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Major boost for education



Staff Reporter


THE World Bank has approved US$25 million (approximately M374 million) for a project that will help Lesotho support its teachers and improve the learning environment in rural schools.

This will lift Lesotho’s efforts to deliver better quality education and stop its children from dropping out of school.

The fund was approved on Wednesday last week to support Lesotho’s Education Quality for Equality Project (EQEP).

The EQEP will target 300 of the poorest-performing primary schools and 65 junior secondary schools in rural areas.

In total, 84 500 students are expected to benefit from the project, which will last for five years to 2021.

Beneficiaries are expected to be schools in hard to reach areas where the geography makes it difficult for the students to work to their full capacity.

Such schools include Boribeng Primary and High Schools in Leribe.

Boribeng is cuddled on the slope of the Boribeng Plateau in Leribe, a rural village known better for traditional initiation schools and early marriages.

To reach to Boribeng, one has to endure the discomfort of a short but meandering rocky gravel road from the Main North 1 Road in the direction of Butha-Buthe.

It was only six years ago when this village managed to register a student at the National University of Lesotho (NUL) and last year they had enrolled six.

The Boribeng High School improved its teaching when a private company, Thaba-Bosiu Risk Solutions, introduced academic excellence competitions among students six years ago.

Another such school is the Liqoabing Primary School in Rothe, one of the poor rural villages of Maseru district.

Half of the school’s pupils have been taught under the tree for the past 50 years because there were no classrooms while the other half was taught in a church until last year when the Lesotho Revenue Authority built six classrooms as a donation to the school.

The school is situated in a rural area, southern part of the constituency, but not far away from the Maseru City – some 35 kilometres south of the city.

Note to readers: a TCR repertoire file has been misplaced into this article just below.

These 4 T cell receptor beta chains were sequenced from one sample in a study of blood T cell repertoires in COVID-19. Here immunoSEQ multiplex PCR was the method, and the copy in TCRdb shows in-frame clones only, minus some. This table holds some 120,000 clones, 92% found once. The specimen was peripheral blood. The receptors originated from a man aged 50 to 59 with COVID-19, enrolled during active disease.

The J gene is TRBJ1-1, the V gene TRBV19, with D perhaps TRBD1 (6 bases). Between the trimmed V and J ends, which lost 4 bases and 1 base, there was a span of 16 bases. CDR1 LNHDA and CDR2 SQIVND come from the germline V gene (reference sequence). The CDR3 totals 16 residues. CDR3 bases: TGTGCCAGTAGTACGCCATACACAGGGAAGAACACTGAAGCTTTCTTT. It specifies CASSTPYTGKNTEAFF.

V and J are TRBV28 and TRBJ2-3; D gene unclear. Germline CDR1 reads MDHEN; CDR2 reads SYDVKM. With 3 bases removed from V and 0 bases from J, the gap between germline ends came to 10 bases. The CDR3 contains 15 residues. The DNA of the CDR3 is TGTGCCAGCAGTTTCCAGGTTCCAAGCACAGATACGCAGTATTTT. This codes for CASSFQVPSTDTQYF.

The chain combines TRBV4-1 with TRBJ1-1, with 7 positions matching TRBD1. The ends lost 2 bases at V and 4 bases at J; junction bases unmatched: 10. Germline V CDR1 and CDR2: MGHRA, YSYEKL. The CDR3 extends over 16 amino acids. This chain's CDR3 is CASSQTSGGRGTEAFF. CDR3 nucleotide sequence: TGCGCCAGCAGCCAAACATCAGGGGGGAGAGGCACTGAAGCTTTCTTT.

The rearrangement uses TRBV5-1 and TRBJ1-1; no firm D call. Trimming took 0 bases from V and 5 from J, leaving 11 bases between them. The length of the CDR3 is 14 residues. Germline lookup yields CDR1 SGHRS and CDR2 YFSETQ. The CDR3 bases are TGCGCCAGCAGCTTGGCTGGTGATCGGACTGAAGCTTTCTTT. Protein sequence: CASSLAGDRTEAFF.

The school and the church serve communities from five villages surrounding Liqoabing.

Such projects are in line with the World Bank Group’s strategic goals of supporting the most vulnerable and poor by eliminating extreme poverty and boosting the incomes of the poor, according to the World Bank.

“We welcome the World Bank funding for our project. It will go a long way towards helping us achieve our goals to lift Basotho out of poverty by creating a literate youth population who have a firm foundation in numeracy and reasoning skills, especially in our rural areas where we have seen a consistent trend of student dropouts,” the Minister of EducationDr. Mahali Phamotse said.

The objective of the new project is to improve basic education service delivery and student retention in targeted schools.

Basotho students’ level of learning in primary school is the third lowest in the southern African region.

The quality is equally low at the junior secondary level where only one-fifth of students pass Mathematics and Science in the end-cycle examination.

In addition, only about 62 percent of the cohort that enters Grade 1 completes primary and only 42 percent completes junior secondary school.

This is despite high public spending in education.

“Raising the quality of basic education is crucial to giving the Basotho youth a strong foundation for further skills development and improving their ability to participate more productively in the economy,” the World Bank Country Director for Lesotho, GuangZhe Chen said.

“With this project we will also help the Lesotho education system to groom, support and manage its teachers, which is critical to raising the quality of education,” he said.

The project will be based on three complimentary components: first, improving the teaching and learning environment; second, strengthening accountability for student learning and retention; and the last strengthening institutional capacity.

One of the innovative approaches brought in this new project is the empowerment of key actors at the school level, including school principals, teachers, school boards and local communities.

A new model for teaching mathematics and science will also be piloted in some junior secondary schools. – part of the article was published by The Financial.




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